Gov. Ned Lamont has released his long-awaited bonding bill, which at $1.7 billion is about $300 million more than he had originally envisioned as part of his self-imposed “debt diet.”
Lamont had announced a compromise deal on the state bond package at the end of January.
The 74-page bond package provides $200 million over two years to the Department of Transportation for “construction, repair or maintenance of highways, roads, bridge or bus and rail facilities and equipment.”
Those improvements include:
- I-84 widening between exits 3 and 8;
- I-91, I-691 and Route 15 interchange improvements;
- I-95 improvements to reduce congestion between New Haven and the New York state line, and between New Haven and the Rhode Island state line;
- Rehabilitation and repair for the I-95 Gold Star Bridge; and
- Reconfiguration for Route 7 and Route 15 interchange in Norwalk.
It also includes $55 million over two years for “alterations, renovations and improvements” at the XL Center in downtown Hartford.
The bond package had been delayed for the past several months, with the governor refusing his approval until state lawmakers adopted a tolls proposal or demonstrated an alternative means of paying for upgrades to the state’s transportation system over the next few years.
After several delays on that front, the General Assembly is now expected to vote on tolls on Feb. 18 or 19.
The bond package also frees up municipal aid for snow-clearing and other roadway maintenance. The Connecticut Council of Small Towns (COST), which represents municipalities with fewer than 30,000 residents, said it was heartened by the bond package finally moving forward.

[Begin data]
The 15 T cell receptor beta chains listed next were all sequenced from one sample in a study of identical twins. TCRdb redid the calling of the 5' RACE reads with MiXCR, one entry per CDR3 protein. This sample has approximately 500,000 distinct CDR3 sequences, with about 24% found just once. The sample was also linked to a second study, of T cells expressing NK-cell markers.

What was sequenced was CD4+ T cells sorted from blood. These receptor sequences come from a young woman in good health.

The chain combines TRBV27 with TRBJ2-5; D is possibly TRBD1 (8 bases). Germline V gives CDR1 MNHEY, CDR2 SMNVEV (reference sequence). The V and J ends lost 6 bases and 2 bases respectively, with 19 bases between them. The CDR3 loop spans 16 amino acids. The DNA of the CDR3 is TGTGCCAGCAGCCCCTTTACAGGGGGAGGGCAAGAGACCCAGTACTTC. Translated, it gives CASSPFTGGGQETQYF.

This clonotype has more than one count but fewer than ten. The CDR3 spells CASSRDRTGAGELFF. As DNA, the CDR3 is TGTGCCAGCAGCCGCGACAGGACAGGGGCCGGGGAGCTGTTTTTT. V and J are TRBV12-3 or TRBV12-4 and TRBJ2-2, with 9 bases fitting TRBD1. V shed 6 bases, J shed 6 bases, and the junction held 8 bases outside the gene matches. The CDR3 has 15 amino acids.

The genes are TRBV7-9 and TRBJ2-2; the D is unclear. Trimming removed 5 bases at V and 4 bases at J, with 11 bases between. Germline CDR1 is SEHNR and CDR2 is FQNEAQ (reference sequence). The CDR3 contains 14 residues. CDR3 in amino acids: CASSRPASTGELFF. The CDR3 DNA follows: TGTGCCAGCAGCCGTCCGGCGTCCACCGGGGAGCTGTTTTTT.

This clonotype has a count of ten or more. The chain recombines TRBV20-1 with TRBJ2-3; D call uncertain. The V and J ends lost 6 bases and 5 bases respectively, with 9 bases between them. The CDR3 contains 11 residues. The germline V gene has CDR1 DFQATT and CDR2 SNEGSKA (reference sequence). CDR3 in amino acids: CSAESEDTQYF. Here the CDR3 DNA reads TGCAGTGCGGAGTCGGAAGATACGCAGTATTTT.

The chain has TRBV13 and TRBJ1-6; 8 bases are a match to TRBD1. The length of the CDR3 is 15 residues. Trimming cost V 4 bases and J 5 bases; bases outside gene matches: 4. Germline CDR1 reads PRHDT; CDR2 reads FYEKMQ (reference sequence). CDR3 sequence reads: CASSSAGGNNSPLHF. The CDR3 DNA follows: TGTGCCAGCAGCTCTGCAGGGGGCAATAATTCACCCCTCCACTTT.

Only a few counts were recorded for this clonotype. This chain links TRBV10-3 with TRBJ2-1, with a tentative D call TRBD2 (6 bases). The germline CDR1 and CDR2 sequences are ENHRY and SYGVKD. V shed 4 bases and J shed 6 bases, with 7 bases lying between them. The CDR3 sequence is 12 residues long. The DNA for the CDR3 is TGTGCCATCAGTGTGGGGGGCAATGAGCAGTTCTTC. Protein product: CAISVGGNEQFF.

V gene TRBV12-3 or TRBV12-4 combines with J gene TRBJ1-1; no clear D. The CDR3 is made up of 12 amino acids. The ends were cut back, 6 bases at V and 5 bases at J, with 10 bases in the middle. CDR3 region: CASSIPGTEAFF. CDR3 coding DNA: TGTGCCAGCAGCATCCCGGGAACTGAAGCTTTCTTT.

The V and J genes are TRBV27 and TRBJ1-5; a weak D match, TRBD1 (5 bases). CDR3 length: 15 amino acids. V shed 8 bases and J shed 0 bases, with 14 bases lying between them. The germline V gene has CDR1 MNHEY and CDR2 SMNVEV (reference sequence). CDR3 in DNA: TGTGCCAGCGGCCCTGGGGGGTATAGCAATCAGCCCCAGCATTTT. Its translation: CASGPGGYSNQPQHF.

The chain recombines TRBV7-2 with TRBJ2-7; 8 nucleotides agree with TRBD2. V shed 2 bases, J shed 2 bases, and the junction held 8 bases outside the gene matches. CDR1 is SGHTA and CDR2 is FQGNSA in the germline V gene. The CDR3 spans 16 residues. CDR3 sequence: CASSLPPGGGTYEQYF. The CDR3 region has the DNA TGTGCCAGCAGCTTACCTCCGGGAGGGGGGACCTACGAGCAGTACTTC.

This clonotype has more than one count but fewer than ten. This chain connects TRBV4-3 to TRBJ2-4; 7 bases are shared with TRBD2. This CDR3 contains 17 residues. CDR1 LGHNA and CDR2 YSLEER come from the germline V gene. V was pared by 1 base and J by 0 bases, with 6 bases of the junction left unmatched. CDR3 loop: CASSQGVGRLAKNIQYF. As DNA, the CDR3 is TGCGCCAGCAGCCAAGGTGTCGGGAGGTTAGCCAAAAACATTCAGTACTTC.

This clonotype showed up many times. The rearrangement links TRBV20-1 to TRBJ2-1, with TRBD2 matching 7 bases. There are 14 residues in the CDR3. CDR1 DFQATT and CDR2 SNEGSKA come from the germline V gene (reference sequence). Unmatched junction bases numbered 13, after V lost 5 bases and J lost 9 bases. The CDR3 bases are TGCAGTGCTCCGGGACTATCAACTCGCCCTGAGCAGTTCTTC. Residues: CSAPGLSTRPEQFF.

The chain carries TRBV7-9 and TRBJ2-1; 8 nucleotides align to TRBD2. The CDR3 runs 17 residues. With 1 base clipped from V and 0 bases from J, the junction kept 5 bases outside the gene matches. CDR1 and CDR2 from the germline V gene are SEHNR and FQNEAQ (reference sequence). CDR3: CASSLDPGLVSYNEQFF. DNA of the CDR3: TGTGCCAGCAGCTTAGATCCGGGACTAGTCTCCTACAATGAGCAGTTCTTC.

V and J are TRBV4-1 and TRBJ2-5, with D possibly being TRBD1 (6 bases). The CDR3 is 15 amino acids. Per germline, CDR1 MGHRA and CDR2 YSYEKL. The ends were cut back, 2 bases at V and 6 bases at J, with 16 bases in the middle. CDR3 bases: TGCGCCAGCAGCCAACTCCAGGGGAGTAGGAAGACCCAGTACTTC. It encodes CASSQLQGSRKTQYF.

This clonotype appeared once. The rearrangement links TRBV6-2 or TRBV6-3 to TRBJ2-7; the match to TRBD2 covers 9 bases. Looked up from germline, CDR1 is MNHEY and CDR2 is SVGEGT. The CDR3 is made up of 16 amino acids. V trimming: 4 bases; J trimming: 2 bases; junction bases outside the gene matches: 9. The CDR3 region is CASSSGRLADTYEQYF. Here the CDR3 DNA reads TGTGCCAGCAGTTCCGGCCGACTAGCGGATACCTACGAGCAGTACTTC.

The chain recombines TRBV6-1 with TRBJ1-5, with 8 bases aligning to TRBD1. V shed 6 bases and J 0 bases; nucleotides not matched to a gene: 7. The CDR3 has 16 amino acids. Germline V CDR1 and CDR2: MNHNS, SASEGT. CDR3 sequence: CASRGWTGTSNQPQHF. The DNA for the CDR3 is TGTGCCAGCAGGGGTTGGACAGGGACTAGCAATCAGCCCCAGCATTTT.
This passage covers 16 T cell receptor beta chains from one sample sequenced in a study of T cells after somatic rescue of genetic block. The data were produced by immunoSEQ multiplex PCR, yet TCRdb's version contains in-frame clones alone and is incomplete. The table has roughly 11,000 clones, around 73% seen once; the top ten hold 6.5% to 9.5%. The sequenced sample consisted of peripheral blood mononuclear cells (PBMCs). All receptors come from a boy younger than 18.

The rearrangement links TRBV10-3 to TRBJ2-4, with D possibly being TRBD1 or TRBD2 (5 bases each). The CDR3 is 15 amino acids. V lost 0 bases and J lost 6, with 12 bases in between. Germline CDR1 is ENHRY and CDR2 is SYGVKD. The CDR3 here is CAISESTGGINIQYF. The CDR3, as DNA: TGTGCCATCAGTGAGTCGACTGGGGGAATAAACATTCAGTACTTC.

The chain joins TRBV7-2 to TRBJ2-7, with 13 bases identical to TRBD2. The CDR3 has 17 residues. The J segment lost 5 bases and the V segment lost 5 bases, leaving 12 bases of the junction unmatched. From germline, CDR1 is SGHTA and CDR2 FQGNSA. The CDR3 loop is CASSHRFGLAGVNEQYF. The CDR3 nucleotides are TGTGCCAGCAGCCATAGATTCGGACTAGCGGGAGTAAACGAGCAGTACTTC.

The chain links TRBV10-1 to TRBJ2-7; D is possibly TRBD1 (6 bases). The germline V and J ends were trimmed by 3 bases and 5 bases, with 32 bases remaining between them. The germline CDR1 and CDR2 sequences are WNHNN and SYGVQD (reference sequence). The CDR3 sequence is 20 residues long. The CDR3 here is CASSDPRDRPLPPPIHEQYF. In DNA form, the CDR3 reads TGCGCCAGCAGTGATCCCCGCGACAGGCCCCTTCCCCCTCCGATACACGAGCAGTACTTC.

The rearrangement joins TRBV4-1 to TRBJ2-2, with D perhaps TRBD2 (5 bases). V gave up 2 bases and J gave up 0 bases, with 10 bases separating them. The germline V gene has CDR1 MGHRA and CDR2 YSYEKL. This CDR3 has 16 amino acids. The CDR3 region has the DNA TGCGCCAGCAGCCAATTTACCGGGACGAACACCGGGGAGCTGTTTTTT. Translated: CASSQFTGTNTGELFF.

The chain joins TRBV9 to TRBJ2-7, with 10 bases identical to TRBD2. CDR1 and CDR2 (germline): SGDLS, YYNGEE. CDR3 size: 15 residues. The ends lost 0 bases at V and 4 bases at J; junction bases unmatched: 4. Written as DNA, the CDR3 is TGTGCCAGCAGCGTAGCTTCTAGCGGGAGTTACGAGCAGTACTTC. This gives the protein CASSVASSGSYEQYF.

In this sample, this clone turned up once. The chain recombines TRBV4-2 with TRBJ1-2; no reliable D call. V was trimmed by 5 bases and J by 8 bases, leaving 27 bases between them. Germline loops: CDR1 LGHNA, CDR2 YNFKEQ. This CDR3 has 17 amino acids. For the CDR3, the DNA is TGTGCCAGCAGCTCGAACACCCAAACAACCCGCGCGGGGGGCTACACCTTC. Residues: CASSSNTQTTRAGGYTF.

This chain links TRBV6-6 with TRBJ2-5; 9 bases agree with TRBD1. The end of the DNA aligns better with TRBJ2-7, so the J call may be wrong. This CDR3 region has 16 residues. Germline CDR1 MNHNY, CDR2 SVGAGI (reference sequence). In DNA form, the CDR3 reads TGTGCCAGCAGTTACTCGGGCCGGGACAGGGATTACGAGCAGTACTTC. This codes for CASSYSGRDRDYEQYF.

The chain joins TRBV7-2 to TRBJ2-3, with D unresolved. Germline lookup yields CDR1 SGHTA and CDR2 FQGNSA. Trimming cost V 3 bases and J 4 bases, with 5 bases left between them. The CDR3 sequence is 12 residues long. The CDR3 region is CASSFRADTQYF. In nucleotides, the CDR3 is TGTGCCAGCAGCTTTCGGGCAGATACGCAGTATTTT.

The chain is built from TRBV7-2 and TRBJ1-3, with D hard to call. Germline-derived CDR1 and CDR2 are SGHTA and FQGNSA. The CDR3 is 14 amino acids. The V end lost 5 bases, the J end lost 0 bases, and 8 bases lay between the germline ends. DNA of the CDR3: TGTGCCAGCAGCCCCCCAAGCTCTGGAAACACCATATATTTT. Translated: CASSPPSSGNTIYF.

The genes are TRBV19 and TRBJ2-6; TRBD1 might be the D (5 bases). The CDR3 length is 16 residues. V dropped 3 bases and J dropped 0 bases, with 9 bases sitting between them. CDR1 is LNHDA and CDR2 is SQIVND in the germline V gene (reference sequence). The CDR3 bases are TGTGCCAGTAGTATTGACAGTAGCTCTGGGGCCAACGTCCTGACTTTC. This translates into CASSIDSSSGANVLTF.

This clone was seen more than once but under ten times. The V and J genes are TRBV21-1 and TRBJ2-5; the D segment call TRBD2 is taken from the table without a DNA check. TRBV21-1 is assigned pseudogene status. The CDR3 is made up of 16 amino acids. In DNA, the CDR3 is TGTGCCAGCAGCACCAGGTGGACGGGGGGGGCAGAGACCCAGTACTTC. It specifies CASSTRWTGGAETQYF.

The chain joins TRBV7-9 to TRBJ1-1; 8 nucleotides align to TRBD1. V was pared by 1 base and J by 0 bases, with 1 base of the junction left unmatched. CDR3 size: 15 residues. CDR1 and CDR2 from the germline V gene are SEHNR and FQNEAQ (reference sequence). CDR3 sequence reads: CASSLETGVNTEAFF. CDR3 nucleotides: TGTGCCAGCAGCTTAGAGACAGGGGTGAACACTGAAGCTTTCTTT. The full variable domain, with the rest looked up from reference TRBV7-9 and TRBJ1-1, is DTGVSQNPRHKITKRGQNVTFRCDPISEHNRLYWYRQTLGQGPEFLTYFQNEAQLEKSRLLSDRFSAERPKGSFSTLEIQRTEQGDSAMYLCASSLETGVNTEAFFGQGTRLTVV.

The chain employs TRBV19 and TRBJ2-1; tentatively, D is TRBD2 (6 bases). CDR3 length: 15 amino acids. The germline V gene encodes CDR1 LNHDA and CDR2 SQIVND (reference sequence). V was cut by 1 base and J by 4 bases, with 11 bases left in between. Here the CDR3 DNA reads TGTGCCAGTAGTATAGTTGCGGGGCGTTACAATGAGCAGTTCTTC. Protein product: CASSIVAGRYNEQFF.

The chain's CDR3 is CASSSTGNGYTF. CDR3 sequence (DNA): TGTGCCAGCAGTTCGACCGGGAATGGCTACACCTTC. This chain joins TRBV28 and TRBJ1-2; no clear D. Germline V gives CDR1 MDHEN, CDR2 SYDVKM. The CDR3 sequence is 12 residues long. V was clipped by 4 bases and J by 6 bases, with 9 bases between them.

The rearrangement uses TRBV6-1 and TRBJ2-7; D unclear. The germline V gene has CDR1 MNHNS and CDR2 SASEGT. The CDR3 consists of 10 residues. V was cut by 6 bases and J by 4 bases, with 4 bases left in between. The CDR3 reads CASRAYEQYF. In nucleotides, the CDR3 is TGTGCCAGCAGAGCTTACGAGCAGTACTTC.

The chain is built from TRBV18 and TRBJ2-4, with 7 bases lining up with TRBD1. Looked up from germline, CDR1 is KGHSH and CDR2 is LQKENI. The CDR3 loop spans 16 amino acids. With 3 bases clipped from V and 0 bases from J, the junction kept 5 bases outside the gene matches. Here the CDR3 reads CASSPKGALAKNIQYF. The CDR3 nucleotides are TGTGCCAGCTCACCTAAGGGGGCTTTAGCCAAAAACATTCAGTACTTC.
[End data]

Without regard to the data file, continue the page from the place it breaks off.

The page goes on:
“We are hopeful that the legislature will act swiftly to adopt the bond package to ensure that towns can move forward with vital road and infrastructure projects to enhance their communities,” COST Executive Director Betsy Gara said in a statement. “Towns have been waiting for this funding since July, which has made it extremely difficult to plan for projects that are important to the future of their communities.”
The Connecticut Conference of Municipalities, which represents all 169 cities and towns in the state, also spoke in favor of the move, but said it preferred that bonding not be tied to the tolls issue.
The bond package also includes:
- Up to $5 million for the Small Business Express program to help spur job growth;
- Up to $40 million over two years for the state Department of Labor for workforce training;
- Up to $22 million over two years for the Connecticut State Colleges and Universities for research laboratories, telecommunications improvements and advanced manufacturing programs;
- Almost $40 million over two years for the Judicial Department for upgrades at courthouses and other buildings; and
- Up to $90 million over two years for dredging and improving the state’s deep-water ports.